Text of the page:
Reposado tequilas are born after Blanco tequila has rested in barrels for at least two months, but less than a year. This time period is a sweet spot to give the tequila a more character and sweet notes from the barrels Most often, oak or white oak barrels are used, giving the liquid vanilla and caramel flavors and a light amber color.
The final flavor of the finished product will vary depending on which type of barrels are used to age the tequila, and for how long the tequila is aged.
If you continue to age Blanco tequila for over a year – but less than three years – the result is the Añejo variety. At this stage, the tequila absorbs a deep amber color, giving it a rich, molasses-like nose and an earthiness that is otherwise unachievable with a younger tequila.
Due to its robust flavor and color, one could equate an Añejo to a cognac or brandy. For this reason, Añejo is generally considered a sipping tequila. That isn’t to say you can’t mix an Añejo in a cocktail; when used smartly, it can add a world of flavor to an otherwise relatively simple cocktail.
High-quality tequila rewards its drinkers with flavors that perfectly align with their own unique tastes and preferences, making indulging in tequila-based drinks a beautifully personalized experience. It’s already been noted that Blanco is often used for shots or classic cocktails and Añejos are great for sipping, but that is an oversimplification when it comes to exploring the application of each of these kinds of tequila. While part of the magic of tequila is exploring its flavors with a unique and creative spirit, below are a few suggestions for how to maximize your enjoyment.
A good Blanco tequila would work well in most cocktails, but you should reserve something like a Tequila Old-Fashioned (or a similar, not-so-sweet, tequila-forward cocktail) for a Reposado or, even better, an Añejo. You can create a spin off of most classic clear-spirit cocktails using Blanco tequila – like a Bloody Maria, Mexican Mule, or Tequila Sour.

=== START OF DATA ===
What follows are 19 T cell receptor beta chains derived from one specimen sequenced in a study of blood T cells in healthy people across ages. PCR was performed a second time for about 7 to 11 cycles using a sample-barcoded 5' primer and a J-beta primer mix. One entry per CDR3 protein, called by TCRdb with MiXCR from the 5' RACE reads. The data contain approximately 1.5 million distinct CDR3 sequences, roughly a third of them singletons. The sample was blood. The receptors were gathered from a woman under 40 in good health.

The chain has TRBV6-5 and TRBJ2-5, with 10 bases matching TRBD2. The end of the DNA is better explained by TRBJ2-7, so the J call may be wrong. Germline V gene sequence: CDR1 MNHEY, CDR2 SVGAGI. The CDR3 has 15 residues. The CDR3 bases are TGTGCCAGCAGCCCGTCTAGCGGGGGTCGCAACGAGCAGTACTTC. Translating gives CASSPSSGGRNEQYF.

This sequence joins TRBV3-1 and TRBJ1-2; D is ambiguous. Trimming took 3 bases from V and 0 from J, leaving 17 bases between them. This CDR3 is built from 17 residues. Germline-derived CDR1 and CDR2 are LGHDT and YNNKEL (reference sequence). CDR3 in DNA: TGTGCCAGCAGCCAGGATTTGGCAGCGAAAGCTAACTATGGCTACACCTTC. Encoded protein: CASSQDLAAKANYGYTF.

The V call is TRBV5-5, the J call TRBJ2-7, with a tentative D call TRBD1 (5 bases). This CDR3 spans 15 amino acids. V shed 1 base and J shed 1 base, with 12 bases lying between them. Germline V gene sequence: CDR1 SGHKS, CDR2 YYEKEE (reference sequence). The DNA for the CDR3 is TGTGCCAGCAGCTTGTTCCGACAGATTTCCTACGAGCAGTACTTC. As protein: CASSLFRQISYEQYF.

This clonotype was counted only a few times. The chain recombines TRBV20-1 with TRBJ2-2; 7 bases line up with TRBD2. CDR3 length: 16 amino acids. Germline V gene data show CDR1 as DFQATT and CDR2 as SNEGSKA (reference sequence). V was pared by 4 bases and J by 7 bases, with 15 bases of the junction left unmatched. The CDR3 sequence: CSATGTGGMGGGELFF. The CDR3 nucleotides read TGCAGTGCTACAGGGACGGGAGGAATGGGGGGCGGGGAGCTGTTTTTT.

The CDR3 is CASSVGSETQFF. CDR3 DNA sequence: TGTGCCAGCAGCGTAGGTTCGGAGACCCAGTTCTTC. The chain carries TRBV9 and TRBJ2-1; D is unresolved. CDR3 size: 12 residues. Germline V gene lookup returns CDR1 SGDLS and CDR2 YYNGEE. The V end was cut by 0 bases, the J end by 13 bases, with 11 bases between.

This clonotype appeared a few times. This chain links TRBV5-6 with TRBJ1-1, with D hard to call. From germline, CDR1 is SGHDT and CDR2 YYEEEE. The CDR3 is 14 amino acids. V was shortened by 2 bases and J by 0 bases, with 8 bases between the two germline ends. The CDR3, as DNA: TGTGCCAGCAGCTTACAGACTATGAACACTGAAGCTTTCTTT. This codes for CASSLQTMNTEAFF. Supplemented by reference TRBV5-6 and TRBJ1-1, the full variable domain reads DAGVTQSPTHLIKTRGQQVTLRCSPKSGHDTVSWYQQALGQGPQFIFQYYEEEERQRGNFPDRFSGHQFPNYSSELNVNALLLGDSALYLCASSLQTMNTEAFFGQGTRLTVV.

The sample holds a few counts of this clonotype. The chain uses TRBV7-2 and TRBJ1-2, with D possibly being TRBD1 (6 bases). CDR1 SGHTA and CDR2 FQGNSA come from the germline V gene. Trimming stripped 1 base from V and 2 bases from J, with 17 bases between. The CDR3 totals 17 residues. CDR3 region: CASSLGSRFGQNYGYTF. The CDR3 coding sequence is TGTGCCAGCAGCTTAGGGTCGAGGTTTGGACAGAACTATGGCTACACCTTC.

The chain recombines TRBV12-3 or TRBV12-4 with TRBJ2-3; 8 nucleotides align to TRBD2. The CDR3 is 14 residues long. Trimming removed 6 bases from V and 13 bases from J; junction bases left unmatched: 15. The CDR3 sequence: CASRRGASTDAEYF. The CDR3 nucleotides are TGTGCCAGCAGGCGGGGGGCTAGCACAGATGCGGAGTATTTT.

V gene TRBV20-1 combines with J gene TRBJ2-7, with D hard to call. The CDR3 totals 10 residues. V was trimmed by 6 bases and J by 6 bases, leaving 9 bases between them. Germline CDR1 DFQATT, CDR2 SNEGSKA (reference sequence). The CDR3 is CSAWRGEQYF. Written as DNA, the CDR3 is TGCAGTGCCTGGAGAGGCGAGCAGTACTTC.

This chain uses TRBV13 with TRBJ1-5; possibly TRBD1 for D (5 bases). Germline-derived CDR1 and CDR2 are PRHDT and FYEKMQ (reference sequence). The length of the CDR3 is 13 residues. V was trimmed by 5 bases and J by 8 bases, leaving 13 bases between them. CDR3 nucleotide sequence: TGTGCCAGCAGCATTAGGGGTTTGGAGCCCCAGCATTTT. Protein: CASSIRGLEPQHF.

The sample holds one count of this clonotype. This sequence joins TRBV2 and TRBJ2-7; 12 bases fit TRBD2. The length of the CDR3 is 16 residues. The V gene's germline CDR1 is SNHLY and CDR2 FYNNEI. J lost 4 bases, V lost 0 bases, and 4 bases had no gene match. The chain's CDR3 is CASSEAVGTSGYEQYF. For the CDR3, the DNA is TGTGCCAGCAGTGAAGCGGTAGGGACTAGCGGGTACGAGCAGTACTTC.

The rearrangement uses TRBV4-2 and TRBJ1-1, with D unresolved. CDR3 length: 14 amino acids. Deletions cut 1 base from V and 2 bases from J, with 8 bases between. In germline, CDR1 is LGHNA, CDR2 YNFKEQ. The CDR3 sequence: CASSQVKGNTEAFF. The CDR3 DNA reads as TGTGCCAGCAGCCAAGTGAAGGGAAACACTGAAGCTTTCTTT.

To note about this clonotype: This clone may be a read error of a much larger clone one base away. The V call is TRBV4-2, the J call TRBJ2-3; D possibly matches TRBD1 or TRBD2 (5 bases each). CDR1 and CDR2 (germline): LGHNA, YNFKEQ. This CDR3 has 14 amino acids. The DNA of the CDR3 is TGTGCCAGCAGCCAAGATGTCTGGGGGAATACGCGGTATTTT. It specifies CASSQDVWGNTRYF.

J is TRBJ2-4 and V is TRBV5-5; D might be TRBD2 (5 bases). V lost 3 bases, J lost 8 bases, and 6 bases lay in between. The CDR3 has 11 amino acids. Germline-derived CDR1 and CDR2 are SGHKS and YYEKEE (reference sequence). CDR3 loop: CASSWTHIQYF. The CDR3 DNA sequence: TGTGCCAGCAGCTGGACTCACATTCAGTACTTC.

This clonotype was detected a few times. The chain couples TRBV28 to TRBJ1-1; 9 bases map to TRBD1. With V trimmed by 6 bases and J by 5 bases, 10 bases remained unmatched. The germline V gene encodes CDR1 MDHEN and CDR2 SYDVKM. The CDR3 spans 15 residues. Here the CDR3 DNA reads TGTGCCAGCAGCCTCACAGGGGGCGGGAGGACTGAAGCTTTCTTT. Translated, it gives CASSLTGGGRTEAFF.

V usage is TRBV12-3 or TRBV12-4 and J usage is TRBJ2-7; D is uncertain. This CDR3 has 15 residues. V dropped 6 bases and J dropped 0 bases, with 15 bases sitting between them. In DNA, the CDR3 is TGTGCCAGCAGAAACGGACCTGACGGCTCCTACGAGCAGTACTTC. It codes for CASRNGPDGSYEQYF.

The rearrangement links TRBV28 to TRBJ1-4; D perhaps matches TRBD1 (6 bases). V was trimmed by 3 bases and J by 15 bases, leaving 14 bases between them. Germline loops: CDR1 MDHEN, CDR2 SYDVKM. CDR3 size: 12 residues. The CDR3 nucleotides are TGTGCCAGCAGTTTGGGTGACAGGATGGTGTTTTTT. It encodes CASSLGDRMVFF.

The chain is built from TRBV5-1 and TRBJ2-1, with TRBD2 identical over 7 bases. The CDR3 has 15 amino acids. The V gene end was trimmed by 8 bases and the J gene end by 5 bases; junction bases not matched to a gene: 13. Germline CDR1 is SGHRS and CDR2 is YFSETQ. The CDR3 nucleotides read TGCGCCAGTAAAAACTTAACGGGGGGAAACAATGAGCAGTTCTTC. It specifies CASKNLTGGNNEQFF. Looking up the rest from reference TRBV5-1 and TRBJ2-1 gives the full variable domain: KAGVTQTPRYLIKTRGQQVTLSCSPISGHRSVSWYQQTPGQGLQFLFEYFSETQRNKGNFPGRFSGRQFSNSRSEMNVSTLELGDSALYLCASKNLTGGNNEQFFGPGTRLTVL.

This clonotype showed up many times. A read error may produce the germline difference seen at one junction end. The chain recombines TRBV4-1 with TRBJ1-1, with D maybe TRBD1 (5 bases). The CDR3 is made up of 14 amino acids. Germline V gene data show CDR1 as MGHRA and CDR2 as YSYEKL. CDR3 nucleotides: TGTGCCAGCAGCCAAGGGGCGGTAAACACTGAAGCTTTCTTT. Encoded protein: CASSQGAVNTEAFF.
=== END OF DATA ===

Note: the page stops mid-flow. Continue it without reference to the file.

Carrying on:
If you swap in a Reposado for any cocktail you’d use a Blanco in, it will give more character to the flavors in the drink. Keep in mind that a Reposado will add a bit of warmth from the vanilla and caramel flavors that would otherwise be absent by using a Blanco tequila.
While you probably don’t want to make a frozen margarita using store-bought mix with an Añejo, that doesn’t mean you can’t elevate a traditional margarita by using an Añejo with fresh lime juice (not from concentrate) and Grand Marnier, rather than a run-of-the-mill orange liqueur. The Grand Marnier would certainly punch up the sweet, oaky notes thanks to it being a cognac-based liqueur, but it still does the job of adding that quintessential orange flavor.
That said, an Añejo is expertly crafted and aged to shine all on its own, so it is usually recommended to be savored neat or on the rocks. With a Reposado or Blanco tequila, you have more flexibility to play with the flavors and get creative.
With the nearly endless variety of flavors that can be created and enjoyed with Blanco, Reposado, or Añejo tequilas, we hope you’ll indulge in your imagination and savor your next tequila to the utmost extent. Should you choose Aldez tequilas, you can be sure that no matter which of our varieties you choose, our quality, authenticity, and commitment to organic, pure and sustainable practices never vary.
From our certified organic tequila itself to sustainably sourced bottles and labels, you can responsibly enjoy our tequila with a conscience as clear as our unparalleled Blanco.